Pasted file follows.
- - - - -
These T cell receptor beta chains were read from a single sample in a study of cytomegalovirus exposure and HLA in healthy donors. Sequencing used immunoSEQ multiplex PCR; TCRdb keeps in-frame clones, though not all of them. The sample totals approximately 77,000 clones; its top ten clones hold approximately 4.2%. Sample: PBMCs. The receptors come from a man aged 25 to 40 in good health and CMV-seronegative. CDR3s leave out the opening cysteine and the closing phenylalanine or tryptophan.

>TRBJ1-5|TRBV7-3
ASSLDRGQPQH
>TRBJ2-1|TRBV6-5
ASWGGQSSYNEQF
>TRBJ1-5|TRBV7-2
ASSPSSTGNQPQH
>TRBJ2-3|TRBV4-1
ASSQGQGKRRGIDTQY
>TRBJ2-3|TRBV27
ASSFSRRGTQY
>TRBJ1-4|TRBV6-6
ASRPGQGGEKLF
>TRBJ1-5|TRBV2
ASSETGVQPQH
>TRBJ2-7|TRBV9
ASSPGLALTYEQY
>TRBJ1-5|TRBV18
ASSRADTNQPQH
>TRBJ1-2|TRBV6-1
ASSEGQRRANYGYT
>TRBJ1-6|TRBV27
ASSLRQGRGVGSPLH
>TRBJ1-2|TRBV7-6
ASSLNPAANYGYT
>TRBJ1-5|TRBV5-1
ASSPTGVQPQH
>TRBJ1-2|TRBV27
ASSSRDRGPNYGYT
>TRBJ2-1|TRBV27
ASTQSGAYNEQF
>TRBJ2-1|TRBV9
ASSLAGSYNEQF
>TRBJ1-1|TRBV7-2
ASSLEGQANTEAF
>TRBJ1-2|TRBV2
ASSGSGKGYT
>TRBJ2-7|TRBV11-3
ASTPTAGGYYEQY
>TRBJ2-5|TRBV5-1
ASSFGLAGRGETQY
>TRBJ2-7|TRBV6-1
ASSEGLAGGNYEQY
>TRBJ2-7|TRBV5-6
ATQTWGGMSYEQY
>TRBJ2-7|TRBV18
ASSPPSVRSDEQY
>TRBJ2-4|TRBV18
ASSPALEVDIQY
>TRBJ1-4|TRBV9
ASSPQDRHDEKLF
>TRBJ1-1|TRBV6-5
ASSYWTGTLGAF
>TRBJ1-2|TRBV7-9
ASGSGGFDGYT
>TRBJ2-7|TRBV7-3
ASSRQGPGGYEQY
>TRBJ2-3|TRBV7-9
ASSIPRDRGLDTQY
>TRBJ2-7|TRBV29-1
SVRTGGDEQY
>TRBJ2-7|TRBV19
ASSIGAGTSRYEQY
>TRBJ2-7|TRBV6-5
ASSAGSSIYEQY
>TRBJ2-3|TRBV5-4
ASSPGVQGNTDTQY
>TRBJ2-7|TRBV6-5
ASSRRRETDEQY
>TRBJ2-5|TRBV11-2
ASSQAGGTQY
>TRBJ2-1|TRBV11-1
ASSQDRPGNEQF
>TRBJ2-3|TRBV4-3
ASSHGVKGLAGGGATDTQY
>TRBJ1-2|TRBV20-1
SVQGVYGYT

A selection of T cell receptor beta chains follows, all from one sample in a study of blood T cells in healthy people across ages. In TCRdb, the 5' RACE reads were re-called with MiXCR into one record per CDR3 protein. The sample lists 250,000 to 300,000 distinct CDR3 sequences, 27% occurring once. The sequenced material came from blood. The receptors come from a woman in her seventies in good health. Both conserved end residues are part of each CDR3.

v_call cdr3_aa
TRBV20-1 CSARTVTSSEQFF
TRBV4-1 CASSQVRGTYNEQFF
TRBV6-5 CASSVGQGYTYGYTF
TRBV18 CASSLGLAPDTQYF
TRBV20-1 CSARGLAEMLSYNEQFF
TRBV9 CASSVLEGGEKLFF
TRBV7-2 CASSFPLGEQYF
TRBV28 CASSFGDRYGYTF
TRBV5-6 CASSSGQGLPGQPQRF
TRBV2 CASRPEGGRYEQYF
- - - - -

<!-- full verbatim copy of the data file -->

These T cell receptor beta chains were read from a single sample in a study of cytomegalovirus exposure and HLA in healthy donors. Sequencing used immunoSEQ multiplex PCR; TCRdb keeps in-frame clones, though not all of them. The sample totals approximately 77,000 clones; its top ten clones hold approximately 4.2%. Sample: PBMCs. The receptors come from a man aged 25 to 40 in good health and CMV-seronegative. CDR3s leave out the opening cysteine and the closing phenylalanine or tryptophan.

>TRBJ1-5|TRBV7-3
ASSLDRGQPQH
>TRBJ2-1|TRBV6-5
ASWGGQSSYNEQF
>TRBJ1-5|TRBV7-2
ASSPSSTGNQPQH
>TRBJ2-3|TRBV4-1
ASSQGQGKRRGIDTQY
>TRBJ2-3|TRBV27
ASSFSRRGTQY
>TRBJ1-4|TRBV6-6
ASRPGQGGEKLF
>TRBJ1-5|TRBV2
ASSETGVQPQH
>TRBJ2-7|TRBV9
ASSPGLALTYEQY
>TRBJ1-5|TRBV18
ASSRADTNQPQH
>TRBJ1-2|TRBV6-1
ASSEGQRRANYGYT
>TRBJ1-6|TRBV27
ASSLRQGRGVGSPLH
>TRBJ1-2|TRBV7-6
ASSLNPAANYGYT
>TRBJ1-5|TRBV5-1
ASSPTGVQPQH
>TRBJ1-2|TRBV27
ASSSRDRGPNYGYT
>TRBJ2-1|TRBV27
ASTQSGAYNEQF
>TRBJ2-1|TRBV9
ASSLAGSYNEQF
>TRBJ1-1|TRBV7-2
ASSLEGQANTEAF
>TRBJ1-2|TRBV2
ASSGSGKGYT
>TRBJ2-7|TRBV11-3
ASTPTAGGYYEQY
>TRBJ2-5|TRBV5-1
ASSFGLAGRGETQY
>TRBJ2-7|TRBV6-1
ASSEGLAGGNYEQY
>TRBJ2-7|TRBV5-6
ATQTWGGMSYEQY
>TRBJ2-7|TRBV18
ASSPPSVRSDEQY
>TRBJ2-4|TRBV18
ASSPALEVDIQY
>TRBJ1-4|TRBV9
ASSPQDRHDEKLF
>TRBJ1-1|TRBV6-5
ASSYWTGTLGAF
>TRBJ1-2|TRBV7-9
ASGSGGFDGYT
>TRBJ2-7|TRBV7-3
ASSRQGPGGYEQY
>TRBJ2-3|TRBV7-9
ASSIPRDRGLDTQY
>TRBJ2-7|TRBV29-1
SVRTGGDEQY
>TRBJ2-7|TRBV19
ASSIGAGTSRYEQY
>TRBJ2-7|TRBV6-5
ASSAGSSIYEQY
>TRBJ2-3|TRBV5-4
ASSPGVQGNTDTQY
>TRBJ2-7|TRBV6-5
ASSRRRETDEQY
>TRBJ2-5|TRBV11-2
ASSQAGGTQY
>TRBJ2-1|TRBV11-1
ASSQDRPGNEQF
>TRBJ2-3|TRBV4-3
ASSHGVKGLAGGGATDTQY
>TRBJ1-2|TRBV20-1
SVQGVYGYT

A selection of T cell receptor beta chains follows, all from one sample in a study of blood T cells in healthy people across ages. In TCRdb, the 5' RACE reads were re-called with MiXCR into one record per CDR3 protein. The sample lists 250,000 to 300,000 distinct CDR3 sequences, 27% occurring once. The sequenced material came from blood. The receptors come from a woman in her seventies in good health. Both conserved end residues are part of each CDR3.

v_call cdr3_aa
TRBV20-1 CSARTVTSSEQFF
TRBV4-1 CASSQVRGTYNEQFF
TRBV6-5 CASSVGQGYTYGYTF
TRBV18 CASSLGLAPDTQYF
TRBV20-1 CSARGLAEMLSYNEQFF
TRBV9 CASSVLEGGEKLFF
TRBV7-2 CASSFPLGEQYF
TRBV28 CASSFGDRYGYTF
TRBV5-6 CASSSGQGLPGQPQRF
TRBV2 CASRPEGGRYEQYF